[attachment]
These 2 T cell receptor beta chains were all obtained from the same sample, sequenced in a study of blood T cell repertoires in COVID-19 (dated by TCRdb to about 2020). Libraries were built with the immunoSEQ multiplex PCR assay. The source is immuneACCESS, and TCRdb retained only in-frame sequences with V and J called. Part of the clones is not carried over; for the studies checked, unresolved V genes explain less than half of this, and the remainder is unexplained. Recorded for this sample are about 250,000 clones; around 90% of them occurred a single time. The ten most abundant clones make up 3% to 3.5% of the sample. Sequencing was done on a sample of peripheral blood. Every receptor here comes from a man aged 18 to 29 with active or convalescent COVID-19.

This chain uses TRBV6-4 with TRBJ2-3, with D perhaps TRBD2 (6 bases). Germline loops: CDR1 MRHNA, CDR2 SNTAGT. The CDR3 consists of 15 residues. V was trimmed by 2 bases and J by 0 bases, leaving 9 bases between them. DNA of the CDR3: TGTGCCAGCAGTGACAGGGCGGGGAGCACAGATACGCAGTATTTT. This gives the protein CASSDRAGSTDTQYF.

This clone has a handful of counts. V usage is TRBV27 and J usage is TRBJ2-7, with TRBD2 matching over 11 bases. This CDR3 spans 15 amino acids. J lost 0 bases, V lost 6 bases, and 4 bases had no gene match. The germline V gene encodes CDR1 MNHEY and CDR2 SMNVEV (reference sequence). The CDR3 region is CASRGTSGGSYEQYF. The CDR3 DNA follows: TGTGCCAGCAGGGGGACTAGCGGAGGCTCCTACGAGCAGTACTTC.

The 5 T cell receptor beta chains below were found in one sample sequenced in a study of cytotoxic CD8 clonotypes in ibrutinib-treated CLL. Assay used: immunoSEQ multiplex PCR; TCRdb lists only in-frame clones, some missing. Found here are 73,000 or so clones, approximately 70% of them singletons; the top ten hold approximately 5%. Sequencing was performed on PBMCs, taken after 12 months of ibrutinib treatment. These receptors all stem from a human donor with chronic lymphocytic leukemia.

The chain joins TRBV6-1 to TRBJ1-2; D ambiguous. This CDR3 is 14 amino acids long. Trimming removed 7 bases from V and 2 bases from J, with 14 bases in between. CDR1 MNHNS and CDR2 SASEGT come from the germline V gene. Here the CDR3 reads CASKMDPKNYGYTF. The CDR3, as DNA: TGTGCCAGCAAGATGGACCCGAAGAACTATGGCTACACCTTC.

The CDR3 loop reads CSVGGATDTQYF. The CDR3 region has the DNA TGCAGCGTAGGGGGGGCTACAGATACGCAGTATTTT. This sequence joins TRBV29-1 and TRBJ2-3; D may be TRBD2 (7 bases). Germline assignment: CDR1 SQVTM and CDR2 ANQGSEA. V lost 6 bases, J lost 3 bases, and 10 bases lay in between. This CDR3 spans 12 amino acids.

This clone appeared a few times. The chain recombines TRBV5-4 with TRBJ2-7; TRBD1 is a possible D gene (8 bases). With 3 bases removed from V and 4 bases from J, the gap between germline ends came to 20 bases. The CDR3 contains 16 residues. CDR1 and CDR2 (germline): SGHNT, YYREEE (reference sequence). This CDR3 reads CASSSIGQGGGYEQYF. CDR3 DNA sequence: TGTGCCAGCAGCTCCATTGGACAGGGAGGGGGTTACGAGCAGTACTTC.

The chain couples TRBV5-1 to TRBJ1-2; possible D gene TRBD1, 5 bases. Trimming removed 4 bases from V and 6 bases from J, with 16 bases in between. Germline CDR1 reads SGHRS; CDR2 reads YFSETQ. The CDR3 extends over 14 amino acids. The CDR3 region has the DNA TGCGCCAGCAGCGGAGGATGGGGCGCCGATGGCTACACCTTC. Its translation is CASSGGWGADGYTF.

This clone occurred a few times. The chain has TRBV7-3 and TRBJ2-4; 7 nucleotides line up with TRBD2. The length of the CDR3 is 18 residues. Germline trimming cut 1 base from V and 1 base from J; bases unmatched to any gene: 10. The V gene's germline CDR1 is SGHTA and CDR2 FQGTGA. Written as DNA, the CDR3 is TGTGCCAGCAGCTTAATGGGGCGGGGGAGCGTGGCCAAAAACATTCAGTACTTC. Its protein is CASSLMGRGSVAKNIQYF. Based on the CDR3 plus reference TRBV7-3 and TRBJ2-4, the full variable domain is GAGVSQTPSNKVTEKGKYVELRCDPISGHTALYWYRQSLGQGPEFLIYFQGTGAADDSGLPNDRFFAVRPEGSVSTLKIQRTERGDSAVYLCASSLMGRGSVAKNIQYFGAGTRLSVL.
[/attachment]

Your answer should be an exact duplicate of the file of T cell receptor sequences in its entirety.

These 2 T cell receptor beta chains were all obtained from the same sample, sequenced in a study of blood T cell repertoires in COVID-19 (dated by TCRdb to about 2020). Libraries were built with the immunoSEQ multiplex PCR assay. The source is immuneACCESS, and TCRdb retained only in-frame sequences with V and J called. Part of the clones is not carried over; for the studies checked, unresolved V genes explain less than half of this, and the remainder is unexplained. Recorded for this sample are about 250,000 clones; around 90% of them occurred a single time. The ten most abundant clones make up 3% to 3.5% of the sample. Sequencing was done on a sample of peripheral blood. Every receptor here comes from a man aged 18 to 29 with active or convalescent COVID-19.

This chain uses TRBV6-4 with TRBJ2-3, with D perhaps TRBD2 (6 bases). Germline loops: CDR1 MRHNA, CDR2 SNTAGT. The CDR3 consists of 15 residues. V was trimmed by 2 bases and J by 0 bases, leaving 9 bases between them. DNA of the CDR3: TGTGCCAGCAGTGACAGGGCGGGGAGCACAGATACGCAGTATTTT. This gives the protein CASSDRAGSTDTQYF.

This clone has a handful of counts. V usage is TRBV27 and J usage is TRBJ2-7, with TRBD2 matching over 11 bases. This CDR3 spans 15 amino acids. J lost 0 bases, V lost 6 bases, and 4 bases had no gene match. The germline V gene encodes CDR1 MNHEY and CDR2 SMNVEV (reference sequence). The CDR3 region is CASRGTSGGSYEQYF. The CDR3 DNA follows: TGTGCCAGCAGGGGGACTAGCGGAGGCTCCTACGAGCAGTACTTC.

The 5 T cell receptor beta chains below were found in one sample sequenced in a study of cytotoxic CD8 clonotypes in ibrutinib-treated CLL. Assay used: immunoSEQ multiplex PCR; TCRdb lists only in-frame clones, some missing. Found here are 73,000 or so clones, approximately 70% of them singletons; the top ten hold approximately 5%. Sequencing was performed on PBMCs, taken after 12 months of ibrutinib treatment. These receptors all stem from a human donor with chronic lymphocytic leukemia.

The chain joins TRBV6-1 to TRBJ1-2; D ambiguous. This CDR3 is 14 amino acids long. Trimming removed 7 bases from V and 2 bases from J, with 14 bases in between. CDR1 MNHNS and CDR2 SASEGT come from the germline V gene. Here the CDR3 reads CASKMDPKNYGYTF. The CDR3, as DNA: TGTGCCAGCAAGATGGACCCGAAGAACTATGGCTACACCTTC.

The CDR3 loop reads CSVGGATDTQYF. The CDR3 region has the DNA TGCAGCGTAGGGGGGGCTACAGATACGCAGTATTTT. This sequence joins TRBV29-1 and TRBJ2-3; D may be TRBD2 (7 bases). Germline assignment: CDR1 SQVTM and CDR2 ANQGSEA. V lost 6 bases, J lost 3 bases, and 10 bases lay in between. This CDR3 spans 12 amino acids.

This clone appeared a few times. The chain recombines TRBV5-4 with TRBJ2-7; TRBD1 is a possible D gene (8 bases). With 3 bases removed from V and 4 bases from J, the gap between germline ends came to 20 bases. The CDR3 contains 16 residues. CDR1 and CDR2 (germline): SGHNT, YYREEE (reference sequence). This CDR3 reads CASSSIGQGGGYEQYF. CDR3 DNA sequence: TGTGCCAGCAGCTCCATTGGACAGGGAGGGGGTTACGAGCAGTACTTC.

The chain couples TRBV5-1 to TRBJ1-2; possible D gene TRBD1, 5 bases. Trimming removed 4 bases from V and 6 bases from J, with 16 bases in between. Germline CDR1 reads SGHRS; CDR2 reads YFSETQ. The CDR3 extends over 14 amino acids. The CDR3 region has the DNA TGCGCCAGCAGCGGAGGATGGGGCGCCGATGGCTACACCTTC. Its translation is CASSGGWGADGYTF.

This clone occurred a few times. The chain has TRBV7-3 and TRBJ2-4; 7 nucleotides line up with TRBD2. The length of the CDR3 is 18 residues. Germline trimming cut 1 base from V and 1 base from J; bases unmatched to any gene: 10. The V gene's germline CDR1 is SGHTA and CDR2 FQGTGA. Written as DNA, the CDR3 is TGTGCCAGCAGCTTAATGGGGCGGGGGAGCGTGGCCAAAAACATTCAGTACTTC. Its protein is CASSLMGRGSVAKNIQYF. Based on the CDR3 plus reference TRBV7-3 and TRBJ2-4, the full variable domain is GAGVSQTPSNKVTEKGKYVELRCDPISGHTALYWYRQSLGQGPEFLIYFQGTGAADDSGLPNDRFFAVRPEGSVSTLKIQRTERGDSAVYLCASSLMGRGSVAKNIQYFGAGTRLSVL.